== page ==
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  • memory of water

    JACQUES BENVENISTE

    "memory of water" findings, first reported in NATURE in 1988, and their offspring.

    welcomes your comments and debate of the epistemological, sociological, and philosophical aspects of the research and controversy on the" memory of water" discovery, which is now centered on the physical nature of the biological signal and on the role of water in its transmission Homeopathy?

    What do my critics and friends say about the endless interrogation of our research? Is it personal? Does it threaten the established model of the biological signaling process?
    Is the questioning based on the type of financial support which, for a short period back in 1987-88 underwrote our research? Or is it ideological, by fear of a scientific support to an once and for all heretic practice,

    Do we threaten "Big Science" and the financial support by government authorities world-wide that has yielded such meager new theories with beneficial application to medicine?
    On a broader scale, let's discuss why science -particularly biomedicine- has become so refractory to really new advances and concepts.

    Just a few questions for a start: does the word "skeptics" belong to the realm of science, when only confrontation of facts with existing and proposed theories should fuel the scientific debate?

    Is it scientifically sound -and even ethical- to require external replication of controversial data, and them only, before publication? (Please don't be mistaken: we are doing it, right now, but is it not against the law?) What would happen to science if this requirement was generalized? More generally, should we enforce the common sense principle which says: "special (which means more stringent) laws for special results"? Let's think of it: is it scientific to vary the conditions of publication of a set of data according to their possible impact on the currently reigning theories? Speculating a bit further, would it not make sense to adopt an exactly inverse position: be lenient with "baby results" which do not stand that well on their two feet yet. Where is the risk? To commit errors? They are intrinsic to the scientific process. With the best of intentions, would not any attempt to suppress errors, as it would be to forbid soccer players to miss goals, simply bring science to a grinding halt? No risk, no science.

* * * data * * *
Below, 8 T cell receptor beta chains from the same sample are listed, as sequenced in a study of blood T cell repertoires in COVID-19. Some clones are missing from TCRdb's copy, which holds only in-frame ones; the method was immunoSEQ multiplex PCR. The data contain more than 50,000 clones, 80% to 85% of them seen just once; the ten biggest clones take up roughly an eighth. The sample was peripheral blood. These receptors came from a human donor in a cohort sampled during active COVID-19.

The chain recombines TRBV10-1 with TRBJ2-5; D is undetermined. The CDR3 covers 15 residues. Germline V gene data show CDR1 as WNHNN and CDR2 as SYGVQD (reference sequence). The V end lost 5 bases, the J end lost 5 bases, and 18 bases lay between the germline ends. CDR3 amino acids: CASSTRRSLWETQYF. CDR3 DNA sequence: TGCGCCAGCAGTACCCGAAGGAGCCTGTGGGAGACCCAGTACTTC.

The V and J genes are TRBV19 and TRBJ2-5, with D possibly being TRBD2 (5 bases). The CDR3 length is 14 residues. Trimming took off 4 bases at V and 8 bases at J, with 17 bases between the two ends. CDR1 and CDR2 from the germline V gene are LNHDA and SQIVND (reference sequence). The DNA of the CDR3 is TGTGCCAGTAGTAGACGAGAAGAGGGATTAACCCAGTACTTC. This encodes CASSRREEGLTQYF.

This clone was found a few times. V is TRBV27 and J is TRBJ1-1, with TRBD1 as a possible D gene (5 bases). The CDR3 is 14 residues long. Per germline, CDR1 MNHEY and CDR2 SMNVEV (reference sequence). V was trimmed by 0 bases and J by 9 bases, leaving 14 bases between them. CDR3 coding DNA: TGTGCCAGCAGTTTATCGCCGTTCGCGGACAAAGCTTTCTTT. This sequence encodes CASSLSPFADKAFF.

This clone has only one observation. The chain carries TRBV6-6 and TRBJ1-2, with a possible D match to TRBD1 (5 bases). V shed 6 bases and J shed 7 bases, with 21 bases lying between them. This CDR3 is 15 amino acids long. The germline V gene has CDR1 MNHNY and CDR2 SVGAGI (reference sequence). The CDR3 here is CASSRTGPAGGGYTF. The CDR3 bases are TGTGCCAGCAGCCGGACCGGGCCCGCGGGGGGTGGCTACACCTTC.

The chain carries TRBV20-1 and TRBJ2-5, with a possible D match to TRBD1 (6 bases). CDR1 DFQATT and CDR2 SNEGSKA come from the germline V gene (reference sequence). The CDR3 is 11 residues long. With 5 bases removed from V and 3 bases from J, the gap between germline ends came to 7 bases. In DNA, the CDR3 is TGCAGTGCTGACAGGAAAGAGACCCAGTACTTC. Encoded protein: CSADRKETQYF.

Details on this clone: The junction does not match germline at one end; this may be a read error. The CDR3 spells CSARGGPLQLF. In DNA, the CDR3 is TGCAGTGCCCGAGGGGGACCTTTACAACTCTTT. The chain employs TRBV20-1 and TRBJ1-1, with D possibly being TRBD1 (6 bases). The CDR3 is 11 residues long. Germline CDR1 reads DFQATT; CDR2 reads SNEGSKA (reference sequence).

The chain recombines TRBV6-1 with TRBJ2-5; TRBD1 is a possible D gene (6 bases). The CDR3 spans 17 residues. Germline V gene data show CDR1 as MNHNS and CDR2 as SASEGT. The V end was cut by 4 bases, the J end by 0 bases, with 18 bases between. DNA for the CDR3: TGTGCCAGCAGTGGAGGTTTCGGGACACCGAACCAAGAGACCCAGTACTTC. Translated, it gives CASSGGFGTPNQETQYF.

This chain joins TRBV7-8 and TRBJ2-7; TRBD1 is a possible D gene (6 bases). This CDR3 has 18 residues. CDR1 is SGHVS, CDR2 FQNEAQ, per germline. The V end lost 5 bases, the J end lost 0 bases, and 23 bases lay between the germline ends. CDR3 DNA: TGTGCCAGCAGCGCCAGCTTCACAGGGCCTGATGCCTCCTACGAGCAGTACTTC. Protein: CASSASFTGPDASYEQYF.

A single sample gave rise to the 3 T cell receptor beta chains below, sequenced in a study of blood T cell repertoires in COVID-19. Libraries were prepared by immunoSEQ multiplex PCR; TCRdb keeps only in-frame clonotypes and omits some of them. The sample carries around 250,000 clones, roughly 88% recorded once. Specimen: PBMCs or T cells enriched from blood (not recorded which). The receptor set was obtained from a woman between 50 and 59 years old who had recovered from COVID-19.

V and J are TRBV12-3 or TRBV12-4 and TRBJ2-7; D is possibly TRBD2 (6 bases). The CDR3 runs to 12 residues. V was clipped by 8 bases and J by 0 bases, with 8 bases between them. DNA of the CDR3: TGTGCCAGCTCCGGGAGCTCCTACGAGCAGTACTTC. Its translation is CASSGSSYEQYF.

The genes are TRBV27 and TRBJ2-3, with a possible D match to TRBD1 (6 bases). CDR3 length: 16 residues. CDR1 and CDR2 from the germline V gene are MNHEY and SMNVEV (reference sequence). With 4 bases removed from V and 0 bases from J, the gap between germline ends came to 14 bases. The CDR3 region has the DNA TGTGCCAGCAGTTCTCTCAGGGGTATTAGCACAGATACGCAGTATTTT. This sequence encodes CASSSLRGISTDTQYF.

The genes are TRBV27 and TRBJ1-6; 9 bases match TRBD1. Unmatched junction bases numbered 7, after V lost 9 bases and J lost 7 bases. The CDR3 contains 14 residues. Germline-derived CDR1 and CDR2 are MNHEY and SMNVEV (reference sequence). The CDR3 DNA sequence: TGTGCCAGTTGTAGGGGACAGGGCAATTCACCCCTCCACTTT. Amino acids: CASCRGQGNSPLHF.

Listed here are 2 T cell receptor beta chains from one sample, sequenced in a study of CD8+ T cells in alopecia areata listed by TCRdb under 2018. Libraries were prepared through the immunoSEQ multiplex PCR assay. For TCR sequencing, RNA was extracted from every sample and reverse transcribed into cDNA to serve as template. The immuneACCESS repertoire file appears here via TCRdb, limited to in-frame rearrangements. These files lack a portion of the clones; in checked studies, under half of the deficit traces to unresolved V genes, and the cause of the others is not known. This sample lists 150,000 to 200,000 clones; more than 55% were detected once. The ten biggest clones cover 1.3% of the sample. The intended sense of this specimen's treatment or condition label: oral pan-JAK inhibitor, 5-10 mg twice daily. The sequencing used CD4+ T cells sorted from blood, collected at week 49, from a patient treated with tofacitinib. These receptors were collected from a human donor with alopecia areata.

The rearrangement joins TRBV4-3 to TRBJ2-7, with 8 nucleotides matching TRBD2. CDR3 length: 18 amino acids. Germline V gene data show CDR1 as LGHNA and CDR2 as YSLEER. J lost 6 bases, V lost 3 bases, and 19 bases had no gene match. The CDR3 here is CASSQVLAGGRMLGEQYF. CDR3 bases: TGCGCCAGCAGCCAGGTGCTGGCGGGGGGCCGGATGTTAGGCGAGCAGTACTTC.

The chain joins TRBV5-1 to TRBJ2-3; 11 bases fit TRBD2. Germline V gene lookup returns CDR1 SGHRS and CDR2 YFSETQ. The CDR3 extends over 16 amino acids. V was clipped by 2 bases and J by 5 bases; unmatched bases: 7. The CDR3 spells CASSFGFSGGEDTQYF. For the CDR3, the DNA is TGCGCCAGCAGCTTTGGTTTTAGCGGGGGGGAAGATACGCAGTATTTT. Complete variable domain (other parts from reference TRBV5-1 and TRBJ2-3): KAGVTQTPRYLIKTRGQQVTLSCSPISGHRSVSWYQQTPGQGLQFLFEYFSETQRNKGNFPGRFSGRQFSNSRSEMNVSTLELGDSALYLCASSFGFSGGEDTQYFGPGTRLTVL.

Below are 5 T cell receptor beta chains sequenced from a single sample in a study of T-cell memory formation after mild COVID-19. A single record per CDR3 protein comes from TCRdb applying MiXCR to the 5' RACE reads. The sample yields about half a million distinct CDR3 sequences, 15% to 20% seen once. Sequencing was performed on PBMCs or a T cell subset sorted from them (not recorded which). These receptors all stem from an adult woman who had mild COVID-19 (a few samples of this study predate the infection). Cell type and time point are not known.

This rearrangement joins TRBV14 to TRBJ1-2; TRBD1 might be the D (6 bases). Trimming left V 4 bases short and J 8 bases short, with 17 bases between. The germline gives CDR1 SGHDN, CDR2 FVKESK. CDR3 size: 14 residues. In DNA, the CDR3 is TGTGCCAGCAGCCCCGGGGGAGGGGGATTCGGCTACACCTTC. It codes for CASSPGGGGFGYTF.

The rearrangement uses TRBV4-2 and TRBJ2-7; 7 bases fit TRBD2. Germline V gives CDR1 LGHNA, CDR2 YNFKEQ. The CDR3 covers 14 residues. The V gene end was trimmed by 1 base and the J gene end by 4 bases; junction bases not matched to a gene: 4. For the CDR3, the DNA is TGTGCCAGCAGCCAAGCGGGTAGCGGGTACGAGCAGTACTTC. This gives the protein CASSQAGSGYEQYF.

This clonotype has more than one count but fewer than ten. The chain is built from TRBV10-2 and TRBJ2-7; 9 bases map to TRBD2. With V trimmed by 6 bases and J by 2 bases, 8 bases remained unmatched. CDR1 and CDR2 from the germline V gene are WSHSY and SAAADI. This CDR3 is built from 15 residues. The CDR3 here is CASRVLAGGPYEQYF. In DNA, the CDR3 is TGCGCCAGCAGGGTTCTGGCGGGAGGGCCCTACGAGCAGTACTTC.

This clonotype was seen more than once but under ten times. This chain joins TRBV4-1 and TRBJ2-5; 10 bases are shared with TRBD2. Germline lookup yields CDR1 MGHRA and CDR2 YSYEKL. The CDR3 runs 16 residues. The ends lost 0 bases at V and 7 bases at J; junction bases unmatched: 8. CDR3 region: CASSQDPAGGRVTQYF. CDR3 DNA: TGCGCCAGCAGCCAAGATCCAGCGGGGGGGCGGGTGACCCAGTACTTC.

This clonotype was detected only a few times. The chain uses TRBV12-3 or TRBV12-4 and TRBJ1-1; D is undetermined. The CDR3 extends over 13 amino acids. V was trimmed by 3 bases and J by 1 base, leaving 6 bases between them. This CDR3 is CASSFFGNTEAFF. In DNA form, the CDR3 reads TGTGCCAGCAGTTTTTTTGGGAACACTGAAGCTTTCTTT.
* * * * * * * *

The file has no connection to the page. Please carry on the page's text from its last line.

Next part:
Going even further: what threatens more scientific progress? Either letting a minuscule number of fraudulent data provisionally appear (and inevitably fade away) or kill dead those uncomfortable facts, that, in the history of science, have always paved the way for ground-breaking advances?
    (see "A Crime Far Worse Than Fraud Threatens Scientific Progress", The Scientist).

    On these various points, you may easily guess my answers, and my opinion on this recent prevalence of a witch-hunting climate,
    the scientifically correct attitude,
    which has become the major block to the emergence of those new paradigms, the lack of which is nowadays severely crippling the advancement of science.
    "Great ideas often recieve violent opposition from mediocre minds"...................Einstein
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